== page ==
Forensic psychology
Forensic psychology

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Forensic psychology

2.1 Remembering different aspects of a crime

Figure 1

As a witness to a crime, there are many factors that can work to our disadvantage. The experience of viewing a crime can be very brief – perhaps even a matter of a few seconds – and we may not even realise that a criminal event is taking place until it is over.

Effective observation

Reliable evidence depends upon the witness being able to observe effectively. For example, accurate face recognition is dependent upon seeing the perpetrator’s face for a sufficiently long period of time (e.g. Ellis et al., 1977). Furthermore, the crime may take place in poor lighting and at some distance away. Research demonstrates that beyond a certain distance, and depending on the light, identification may be problematic. Researchers tested participants’ ability to recognise a target’s face at seven distances and nine illumination levels. Immediately after seeing the target face, participants were asked to identify the face they had just seen from an array of photographs (Wagenaar and Van Der Schrier, 1996). As a result, the following guideline emerged regarding what observation conditions are needed for identification evidence to be sufficiently accurate (known as the ‘Rule of 15’):

  • the maximum distance is 15 meters from the event
  • the minimum illumination is 15 lux.

Lux is a measurement of luminance, where 0.3 lux is equivalent to night time with a full moon; 30 lux is equivalent to a badly lit room; and 300 lux is equivalent to a brightly lit room. It is important to note that this research does not mean that identification will be accurate if the perpetrator was seen from less than 15 metres and at more than 15 lux, just that identification evidence cannot be relied on unless these requirements are met.

This study demonstrates that although estimator variables are not under the control of the police/criminal justice system, research can still investigate their influence and provide useful advice – in this instance, by providing information relating to the feasibility of an accurate identification.

What about other judgements that witnesses might be asked to make?

Estimates of time and distance

Research suggests that, generally, we are not very accurate in our estimates of how long something lasts (temporal duration) or of distance. We may overestimate the length of events of short duration, sometimes by as much as 500%. Many studies (e.g. Block, 1978) have shown that a time interval containing unfamiliar, less predictable, complex or many components (as when solving a complex puzzle) is estimated to be significantly longer than an interval of the same duration that contains more familiar, more predictable, simpler or fewer components (as when doing simple arithmetic).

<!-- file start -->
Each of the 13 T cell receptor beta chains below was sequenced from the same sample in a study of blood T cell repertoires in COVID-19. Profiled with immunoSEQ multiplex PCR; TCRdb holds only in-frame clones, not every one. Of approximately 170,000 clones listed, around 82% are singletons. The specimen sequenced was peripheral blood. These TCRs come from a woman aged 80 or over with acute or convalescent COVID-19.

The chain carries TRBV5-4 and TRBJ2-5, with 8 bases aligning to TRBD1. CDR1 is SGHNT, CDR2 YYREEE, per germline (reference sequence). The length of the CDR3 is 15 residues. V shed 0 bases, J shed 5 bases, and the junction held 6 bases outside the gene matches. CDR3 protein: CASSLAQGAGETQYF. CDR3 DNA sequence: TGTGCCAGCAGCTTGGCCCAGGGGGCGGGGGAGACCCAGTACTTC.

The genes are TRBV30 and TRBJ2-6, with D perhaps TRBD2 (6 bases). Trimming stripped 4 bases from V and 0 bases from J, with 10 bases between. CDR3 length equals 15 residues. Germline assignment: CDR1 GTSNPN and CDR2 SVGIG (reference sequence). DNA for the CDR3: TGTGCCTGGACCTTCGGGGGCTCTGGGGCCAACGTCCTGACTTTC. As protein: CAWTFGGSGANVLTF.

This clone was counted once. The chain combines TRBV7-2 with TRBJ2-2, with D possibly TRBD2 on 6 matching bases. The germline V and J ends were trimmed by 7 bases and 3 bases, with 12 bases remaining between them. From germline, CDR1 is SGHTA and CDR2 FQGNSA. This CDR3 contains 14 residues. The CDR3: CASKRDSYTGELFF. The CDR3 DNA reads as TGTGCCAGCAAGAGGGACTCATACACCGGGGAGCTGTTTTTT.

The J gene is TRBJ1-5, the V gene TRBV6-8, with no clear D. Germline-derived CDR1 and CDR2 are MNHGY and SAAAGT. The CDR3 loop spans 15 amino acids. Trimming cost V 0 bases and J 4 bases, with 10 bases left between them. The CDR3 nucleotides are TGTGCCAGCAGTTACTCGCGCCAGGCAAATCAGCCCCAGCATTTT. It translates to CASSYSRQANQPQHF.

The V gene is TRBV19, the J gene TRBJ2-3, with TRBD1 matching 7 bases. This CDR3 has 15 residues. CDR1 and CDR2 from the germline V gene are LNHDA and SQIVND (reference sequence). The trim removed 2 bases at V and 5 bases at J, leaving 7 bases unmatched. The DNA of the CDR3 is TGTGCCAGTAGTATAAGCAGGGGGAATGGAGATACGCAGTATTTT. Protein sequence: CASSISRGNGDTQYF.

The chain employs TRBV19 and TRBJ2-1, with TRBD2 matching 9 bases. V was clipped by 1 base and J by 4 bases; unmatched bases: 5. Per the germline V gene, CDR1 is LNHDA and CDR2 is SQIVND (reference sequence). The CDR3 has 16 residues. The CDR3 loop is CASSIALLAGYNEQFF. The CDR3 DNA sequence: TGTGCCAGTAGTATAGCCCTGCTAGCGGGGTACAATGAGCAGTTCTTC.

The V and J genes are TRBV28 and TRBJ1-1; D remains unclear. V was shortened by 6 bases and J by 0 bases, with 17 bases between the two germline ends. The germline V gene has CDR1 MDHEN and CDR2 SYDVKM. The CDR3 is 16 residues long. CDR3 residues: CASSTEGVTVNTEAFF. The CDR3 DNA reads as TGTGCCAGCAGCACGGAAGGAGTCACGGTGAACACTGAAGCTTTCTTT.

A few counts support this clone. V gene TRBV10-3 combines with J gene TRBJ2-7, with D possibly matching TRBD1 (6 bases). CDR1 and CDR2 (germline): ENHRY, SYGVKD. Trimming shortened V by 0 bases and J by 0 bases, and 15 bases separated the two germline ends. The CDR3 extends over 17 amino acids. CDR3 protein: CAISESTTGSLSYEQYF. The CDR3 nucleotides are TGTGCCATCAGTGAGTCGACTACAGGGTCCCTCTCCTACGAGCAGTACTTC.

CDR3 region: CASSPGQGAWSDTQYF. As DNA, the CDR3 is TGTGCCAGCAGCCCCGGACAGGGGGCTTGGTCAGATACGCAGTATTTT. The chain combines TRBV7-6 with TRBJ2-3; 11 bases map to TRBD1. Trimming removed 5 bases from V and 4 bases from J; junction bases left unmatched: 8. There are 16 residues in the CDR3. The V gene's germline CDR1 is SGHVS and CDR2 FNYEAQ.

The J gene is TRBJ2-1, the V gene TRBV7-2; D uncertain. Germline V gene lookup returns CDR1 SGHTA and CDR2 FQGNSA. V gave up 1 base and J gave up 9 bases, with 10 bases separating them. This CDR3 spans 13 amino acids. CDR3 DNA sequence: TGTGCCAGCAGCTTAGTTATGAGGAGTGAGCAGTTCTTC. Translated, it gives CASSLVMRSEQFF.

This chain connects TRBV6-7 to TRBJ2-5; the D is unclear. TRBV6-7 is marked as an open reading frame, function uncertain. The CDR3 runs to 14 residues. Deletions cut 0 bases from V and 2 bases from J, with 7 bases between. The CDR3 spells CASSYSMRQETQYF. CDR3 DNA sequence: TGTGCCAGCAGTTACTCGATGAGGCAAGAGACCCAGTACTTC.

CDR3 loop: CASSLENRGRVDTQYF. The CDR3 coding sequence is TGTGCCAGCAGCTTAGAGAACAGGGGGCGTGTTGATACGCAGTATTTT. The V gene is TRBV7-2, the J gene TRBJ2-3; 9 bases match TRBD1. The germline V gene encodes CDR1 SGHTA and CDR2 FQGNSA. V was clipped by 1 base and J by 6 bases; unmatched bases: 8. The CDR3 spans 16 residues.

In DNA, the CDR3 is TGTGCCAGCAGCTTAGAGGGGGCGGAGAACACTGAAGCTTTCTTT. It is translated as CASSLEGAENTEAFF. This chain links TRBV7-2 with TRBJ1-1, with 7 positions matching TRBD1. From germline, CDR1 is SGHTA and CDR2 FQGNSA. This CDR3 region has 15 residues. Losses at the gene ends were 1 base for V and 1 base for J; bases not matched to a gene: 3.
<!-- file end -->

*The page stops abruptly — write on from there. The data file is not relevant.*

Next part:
Estimate of date

Our ability to provide the correct date for an event may also be poor. Research testing participants’ ability to date episodes they had personally experienced showed that accuracy in dating was dependent on how long ago the episode occurred (known as the retention interval), and that accuracy decreased rapidly as the retention interval lengthened. When asked about experiences that had taken place in the previous week, participants tended to date accurately 85–90% of the time. For experiences that occurred over three months ago, however, accurate dating dropped to 15–20% (Thompson et al., 1996).

Furthermore, many studies have reported a phenomenon known as ‘forward telescoping’, a tendency to assign a date to an event that is more recent than the actual date of occurrence. This tendency has been observed as soon as eight weeks after the event occurred. Telescoping is thought to arise because we overestimate the frequency of events occurring during a certain time period, and therefore mistakenly import or bring forward events that actually happened earlier.

Estimating height and weight

Our estimates of people’s height and weight are also frequently inaccurate. Researchers asked 588 participants to estimate the height and weight of 1 of 14 males who had previously asked them for directions in a busy city centre (Flin and Shepherd, 1986). They found errors for height judgements to range from an underestimation of 14 inches (35.56 centimetres) to an overestimation of 8 inches (20.32 centimeters). Judgements of weight ranged from an underestimation of 98 lbs (44.45 kilograms) to an overestimation of 36 lb (16.33 kilograms). The results showed that the height of all 14 males was underestimated by 6 inches (15.24 centimetres) by at least one participant.

Generally, these findings indicated a ‘trend of underestimating above-average characteristics and overestimating below-average characteristics … indicating a general regression to the population mean’ (Flin and Shepherd, 1986, p. 35). Their results also indicated that the participant’s own height and weight was used as a norm or anchor against which the height or weight of the male was estimated (although this effect was small in female participants’ judgements about height, and absent in their judgements about weight). Therefore, when asking witnesses to estimate such characteristics, it may be helpful to obtain relative judgements. For example, if a perpetrator is seen standing in a doorway, their height may be judged by asking how much shorter than the door the perpetrator was.


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